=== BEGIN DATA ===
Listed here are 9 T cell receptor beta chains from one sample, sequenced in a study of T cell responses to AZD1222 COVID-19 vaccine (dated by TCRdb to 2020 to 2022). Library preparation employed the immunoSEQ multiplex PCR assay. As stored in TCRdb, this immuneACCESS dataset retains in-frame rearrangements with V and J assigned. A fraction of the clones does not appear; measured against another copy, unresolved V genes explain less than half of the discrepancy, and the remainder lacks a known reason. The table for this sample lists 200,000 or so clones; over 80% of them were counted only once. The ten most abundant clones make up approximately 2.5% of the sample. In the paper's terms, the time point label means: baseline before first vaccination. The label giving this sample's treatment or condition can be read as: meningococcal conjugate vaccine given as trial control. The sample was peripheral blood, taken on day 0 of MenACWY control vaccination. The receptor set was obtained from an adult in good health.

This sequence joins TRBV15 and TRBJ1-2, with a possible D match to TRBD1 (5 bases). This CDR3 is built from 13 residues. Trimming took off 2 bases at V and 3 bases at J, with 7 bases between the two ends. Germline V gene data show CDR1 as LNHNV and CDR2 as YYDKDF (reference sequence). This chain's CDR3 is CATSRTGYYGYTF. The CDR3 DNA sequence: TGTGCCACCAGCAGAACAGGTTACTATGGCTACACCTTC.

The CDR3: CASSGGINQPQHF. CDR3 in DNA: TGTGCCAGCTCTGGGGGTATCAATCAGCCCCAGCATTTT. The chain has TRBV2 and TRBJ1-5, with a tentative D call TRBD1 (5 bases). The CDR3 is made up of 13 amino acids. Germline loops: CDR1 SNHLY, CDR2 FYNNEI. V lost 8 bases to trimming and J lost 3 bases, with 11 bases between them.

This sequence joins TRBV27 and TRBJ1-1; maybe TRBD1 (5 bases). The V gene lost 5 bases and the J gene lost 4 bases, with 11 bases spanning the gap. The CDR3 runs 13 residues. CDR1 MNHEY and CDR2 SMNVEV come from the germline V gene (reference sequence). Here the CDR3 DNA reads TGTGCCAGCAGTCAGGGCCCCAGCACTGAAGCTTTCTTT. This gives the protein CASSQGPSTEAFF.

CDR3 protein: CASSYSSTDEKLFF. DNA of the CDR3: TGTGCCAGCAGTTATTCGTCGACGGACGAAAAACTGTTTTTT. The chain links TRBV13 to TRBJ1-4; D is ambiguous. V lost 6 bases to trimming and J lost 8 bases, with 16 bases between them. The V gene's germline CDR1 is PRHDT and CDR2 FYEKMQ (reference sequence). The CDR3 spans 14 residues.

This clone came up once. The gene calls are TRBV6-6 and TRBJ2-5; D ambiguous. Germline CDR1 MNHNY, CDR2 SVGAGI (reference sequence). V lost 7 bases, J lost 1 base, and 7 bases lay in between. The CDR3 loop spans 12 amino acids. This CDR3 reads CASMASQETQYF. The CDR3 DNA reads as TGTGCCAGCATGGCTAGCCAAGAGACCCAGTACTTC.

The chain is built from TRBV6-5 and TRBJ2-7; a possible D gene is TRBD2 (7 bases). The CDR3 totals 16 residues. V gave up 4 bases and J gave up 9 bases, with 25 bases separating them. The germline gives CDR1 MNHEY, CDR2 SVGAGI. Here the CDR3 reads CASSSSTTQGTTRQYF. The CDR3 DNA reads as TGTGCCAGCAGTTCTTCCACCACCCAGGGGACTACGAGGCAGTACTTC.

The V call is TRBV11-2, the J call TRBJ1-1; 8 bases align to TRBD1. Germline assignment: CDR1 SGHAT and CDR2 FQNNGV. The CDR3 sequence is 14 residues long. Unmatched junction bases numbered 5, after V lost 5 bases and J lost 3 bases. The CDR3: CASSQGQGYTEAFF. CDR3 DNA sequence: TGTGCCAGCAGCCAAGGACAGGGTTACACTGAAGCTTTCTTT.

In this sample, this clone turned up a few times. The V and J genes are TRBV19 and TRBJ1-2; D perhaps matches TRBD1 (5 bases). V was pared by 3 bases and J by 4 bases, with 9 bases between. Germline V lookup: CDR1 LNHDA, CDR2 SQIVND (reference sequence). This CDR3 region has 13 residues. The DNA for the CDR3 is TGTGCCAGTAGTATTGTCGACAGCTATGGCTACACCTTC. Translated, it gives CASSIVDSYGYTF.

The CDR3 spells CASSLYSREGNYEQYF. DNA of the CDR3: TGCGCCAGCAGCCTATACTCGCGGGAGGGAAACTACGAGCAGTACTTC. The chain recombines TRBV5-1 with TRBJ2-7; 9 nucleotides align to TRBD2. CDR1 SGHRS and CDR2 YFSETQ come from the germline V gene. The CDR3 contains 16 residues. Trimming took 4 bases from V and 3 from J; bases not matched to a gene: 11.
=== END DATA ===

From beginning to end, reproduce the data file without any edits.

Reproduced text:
Listed here are 9 T cell receptor beta chains from one sample, sequenced in a study of T cell responses to AZD1222 COVID-19 vaccine (dated by TCRdb to 2020 to 2022). Library preparation employed the immunoSEQ multiplex PCR assay. As stored in TCRdb, this immuneACCESS dataset retains in-frame rearrangements with V and J assigned. A fraction of the clones does not appear; measured against another copy, unresolved V genes explain less than half of the discrepancy, and the remainder lacks a known reason. The table for this sample lists 200,000 or so clones; over 80% of them were counted only once. The ten most abundant clones make up approximately 2.5% of the sample. In the paper's terms, the time point label means: baseline before first vaccination. The label giving this sample's treatment or condition can be read as: meningococcal conjugate vaccine given as trial control. The sample was peripheral blood, taken on day 0 of MenACWY control vaccination. The receptor set was obtained from an adult in good health.

This sequence joins TRBV15 and TRBJ1-2, with a possible D match to TRBD1 (5 bases). This CDR3 is built from 13 residues. Trimming took off 2 bases at V and 3 bases at J, with 7 bases between the two ends. Germline V gene data show CDR1 as LNHNV and CDR2 as YYDKDF (reference sequence). This chain's CDR3 is CATSRTGYYGYTF. The CDR3 DNA sequence: TGTGCCACCAGCAGAACAGGTTACTATGGCTACACCTTC.

The CDR3: CASSGGINQPQHF. CDR3 in DNA: TGTGCCAGCTCTGGGGGTATCAATCAGCCCCAGCATTTT. The chain has TRBV2 and TRBJ1-5, with a tentative D call TRBD1 (5 bases). The CDR3 is made up of 13 amino acids. Germline loops: CDR1 SNHLY, CDR2 FYNNEI. V lost 8 bases to trimming and J lost 3 bases, with 11 bases between them.

This sequence joins TRBV27 and TRBJ1-1; maybe TRBD1 (5 bases). The V gene lost 5 bases and the J gene lost 4 bases, with 11 bases spanning the gap. The CDR3 runs 13 residues. CDR1 MNHEY and CDR2 SMNVEV come from the germline V gene (reference sequence). Here the CDR3 DNA reads TGTGCCAGCAGTCAGGGCCCCAGCACTGAAGCTTTCTTT. This gives the protein CASSQGPSTEAFF.

CDR3 protein: CASSYSSTDEKLFF. DNA of the CDR3: TGTGCCAGCAGTTATTCGTCGACGGACGAAAAACTGTTTTTT. The chain links TRBV13 to TRBJ1-4; D is ambiguous. V lost 6 bases to trimming and J lost 8 bases, with 16 bases between them. The V gene's germline CDR1 is PRHDT and CDR2 FYEKMQ (reference sequence). The CDR3 spans 14 residues.

This clone came up once. The gene calls are TRBV6-6 and TRBJ2-5; D ambiguous. Germline CDR1 MNHNY, CDR2 SVGAGI (reference sequence). V lost 7 bases, J lost 1 base, and 7 bases lay in between. The CDR3 loop spans 12 amino acids. This CDR3 reads CASMASQETQYF. The CDR3 DNA reads as TGTGCCAGCATGGCTAGCCAAGAGACCCAGTACTTC.

The chain is built from TRBV6-5 and TRBJ2-7; a possible D gene is TRBD2 (7 bases). The CDR3 totals 16 residues. V gave up 4 bases and J gave up 9 bases, with 25 bases separating them. The germline gives CDR1 MNHEY, CDR2 SVGAGI. Here the CDR3 reads CASSSSTTQGTTRQYF. The CDR3 DNA reads as TGTGCCAGCAGTTCTTCCACCACCCAGGGGACTACGAGGCAGTACTTC.

The V call is TRBV11-2, the J call TRBJ1-1; 8 bases align to TRBD1. Germline assignment: CDR1 SGHAT and CDR2 FQNNGV. The CDR3 sequence is 14 residues long. Unmatched junction bases numbered 5, after V lost 5 bases and J lost 3 bases. The CDR3: CASSQGQGYTEAFF. CDR3 DNA sequence: TGTGCCAGCAGCCAAGGACAGGGTTACACTGAAGCTTTCTTT.

In this sample, this clone turned up a few times. The V and J genes are TRBV19 and TRBJ1-2; D perhaps matches TRBD1 (5 bases). V was pared by 3 bases and J by 4 bases, with 9 bases between. Germline V lookup: CDR1 LNHDA, CDR2 SQIVND (reference sequence). This CDR3 region has 13 residues. The DNA for the CDR3 is TGTGCCAGTAGTATTGTCGACAGCTATGGCTACACCTTC. Translated, it gives CASSIVDSYGYTF.

The CDR3 spells CASSLYSREGNYEQYF. DNA of the CDR3: TGCGCCAGCAGCCTATACTCGCGGGAGGGAAACTACGAGCAGTACTTC. The chain recombines TRBV5-1 with TRBJ2-7; 9 nucleotides align to TRBD2. CDR1 SGHRS and CDR2 YFSETQ come from the germline V gene. The CDR3 contains 16 residues. Trimming took 4 bases from V and 3 from J; bases not matched to a gene: 11.